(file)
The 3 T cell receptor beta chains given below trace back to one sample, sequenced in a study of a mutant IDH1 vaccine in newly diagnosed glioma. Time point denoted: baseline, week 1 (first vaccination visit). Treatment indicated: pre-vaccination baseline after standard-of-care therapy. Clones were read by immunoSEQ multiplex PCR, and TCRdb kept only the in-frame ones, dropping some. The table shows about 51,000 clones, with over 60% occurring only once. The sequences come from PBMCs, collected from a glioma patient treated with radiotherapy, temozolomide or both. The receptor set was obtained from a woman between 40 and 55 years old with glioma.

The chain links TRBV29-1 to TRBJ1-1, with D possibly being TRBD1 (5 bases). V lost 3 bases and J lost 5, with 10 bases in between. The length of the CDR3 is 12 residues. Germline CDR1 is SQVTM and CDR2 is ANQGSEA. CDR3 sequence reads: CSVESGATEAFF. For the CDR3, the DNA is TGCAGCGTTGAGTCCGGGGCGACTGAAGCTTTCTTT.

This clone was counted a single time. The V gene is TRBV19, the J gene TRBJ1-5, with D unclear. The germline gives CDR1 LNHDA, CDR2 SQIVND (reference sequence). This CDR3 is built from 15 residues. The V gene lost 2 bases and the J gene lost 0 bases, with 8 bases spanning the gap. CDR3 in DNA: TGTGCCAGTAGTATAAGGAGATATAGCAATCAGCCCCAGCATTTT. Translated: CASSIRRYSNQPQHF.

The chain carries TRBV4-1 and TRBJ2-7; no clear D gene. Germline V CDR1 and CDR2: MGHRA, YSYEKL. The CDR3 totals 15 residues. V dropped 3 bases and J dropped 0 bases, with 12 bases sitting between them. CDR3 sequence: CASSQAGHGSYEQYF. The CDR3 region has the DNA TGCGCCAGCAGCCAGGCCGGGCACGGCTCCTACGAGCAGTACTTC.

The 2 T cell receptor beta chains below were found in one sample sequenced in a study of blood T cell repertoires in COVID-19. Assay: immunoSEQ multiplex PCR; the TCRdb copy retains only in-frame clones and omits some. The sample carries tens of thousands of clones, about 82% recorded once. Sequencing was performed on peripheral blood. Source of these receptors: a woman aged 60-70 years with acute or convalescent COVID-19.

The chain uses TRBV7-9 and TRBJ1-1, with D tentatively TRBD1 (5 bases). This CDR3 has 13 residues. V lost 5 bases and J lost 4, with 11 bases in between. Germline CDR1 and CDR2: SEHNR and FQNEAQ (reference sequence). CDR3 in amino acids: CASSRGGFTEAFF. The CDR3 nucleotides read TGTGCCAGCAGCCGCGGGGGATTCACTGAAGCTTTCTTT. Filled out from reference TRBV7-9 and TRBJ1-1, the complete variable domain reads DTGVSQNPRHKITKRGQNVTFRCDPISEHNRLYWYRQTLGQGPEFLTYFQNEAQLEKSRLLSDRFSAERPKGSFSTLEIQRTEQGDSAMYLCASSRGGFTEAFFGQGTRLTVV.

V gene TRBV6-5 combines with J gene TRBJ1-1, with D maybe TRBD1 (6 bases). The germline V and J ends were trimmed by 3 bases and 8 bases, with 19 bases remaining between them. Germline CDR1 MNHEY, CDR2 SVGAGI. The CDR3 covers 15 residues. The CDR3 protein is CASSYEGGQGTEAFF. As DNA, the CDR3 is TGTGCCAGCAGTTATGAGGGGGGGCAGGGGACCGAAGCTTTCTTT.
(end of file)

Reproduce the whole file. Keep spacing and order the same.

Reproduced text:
The 3 T cell receptor beta chains given below trace back to one sample, sequenced in a study of a mutant IDH1 vaccine in newly diagnosed glioma. Time point denoted: baseline, week 1 (first vaccination visit). Treatment indicated: pre-vaccination baseline after standard-of-care therapy. Clones were read by immunoSEQ multiplex PCR, and TCRdb kept only the in-frame ones, dropping some. The table shows about 51,000 clones, with over 60% occurring only once. The sequences come from PBMCs, collected from a glioma patient treated with radiotherapy, temozolomide or both. The receptor set was obtained from a woman between 40 and 55 years old with glioma.

The chain links TRBV29-1 to TRBJ1-1, with D possibly being TRBD1 (5 bases). V lost 3 bases and J lost 5, with 10 bases in between. The length of the CDR3 is 12 residues. Germline CDR1 is SQVTM and CDR2 is ANQGSEA. CDR3 sequence reads: CSVESGATEAFF. For the CDR3, the DNA is TGCAGCGTTGAGTCCGGGGCGACTGAAGCTTTCTTT.

This clone was counted a single time. The V gene is TRBV19, the J gene TRBJ1-5, with D unclear. The germline gives CDR1 LNHDA, CDR2 SQIVND (reference sequence). This CDR3 is built from 15 residues. The V gene lost 2 bases and the J gene lost 0 bases, with 8 bases spanning the gap. CDR3 in DNA: TGTGCCAGTAGTATAAGGAGATATAGCAATCAGCCCCAGCATTTT. Translated: CASSIRRYSNQPQHF.

The chain carries TRBV4-1 and TRBJ2-7; no clear D gene. Germline V CDR1 and CDR2: MGHRA, YSYEKL. The CDR3 totals 15 residues. V dropped 3 bases and J dropped 0 bases, with 12 bases sitting between them. CDR3 sequence: CASSQAGHGSYEQYF. The CDR3 region has the DNA TGCGCCAGCAGCCAGGCCGGGCACGGCTCCTACGAGCAGTACTTC.

The 2 T cell receptor beta chains below were found in one sample sequenced in a study of blood T cell repertoires in COVID-19. Assay: immunoSEQ multiplex PCR; the TCRdb copy retains only in-frame clones and omits some. The sample carries tens of thousands of clones, about 82% recorded once. Sequencing was performed on peripheral blood. Source of these receptors: a woman aged 60-70 years with acute or convalescent COVID-19.

The chain uses TRBV7-9 and TRBJ1-1, with D tentatively TRBD1 (5 bases). This CDR3 has 13 residues. V lost 5 bases and J lost 4, with 11 bases in between. Germline CDR1 and CDR2: SEHNR and FQNEAQ (reference sequence). CDR3 in amino acids: CASSRGGFTEAFF. The CDR3 nucleotides read TGTGCCAGCAGCCGCGGGGGATTCACTGAAGCTTTCTTT. Filled out from reference TRBV7-9 and TRBJ1-1, the complete variable domain reads DTGVSQNPRHKITKRGQNVTFRCDPISEHNRLYWYRQTLGQGPEFLTYFQNEAQLEKSRLLSDRFSAERPKGSFSTLEIQRTEQGDSAMYLCASSRGGFTEAFFGQGTRLTVV.

V gene TRBV6-5 combines with J gene TRBJ1-1, with D maybe TRBD1 (6 bases). The germline V and J ends were trimmed by 3 bases and 8 bases, with 19 bases remaining between them. Germline CDR1 MNHEY, CDR2 SVGAGI. The CDR3 covers 15 residues. The CDR3 protein is CASSYEGGQGTEAFF. As DNA, the CDR3 is TGTGCCAGCAGTTATGAGGGGGGGCAGGGGACCGAAGCTTTCTTT.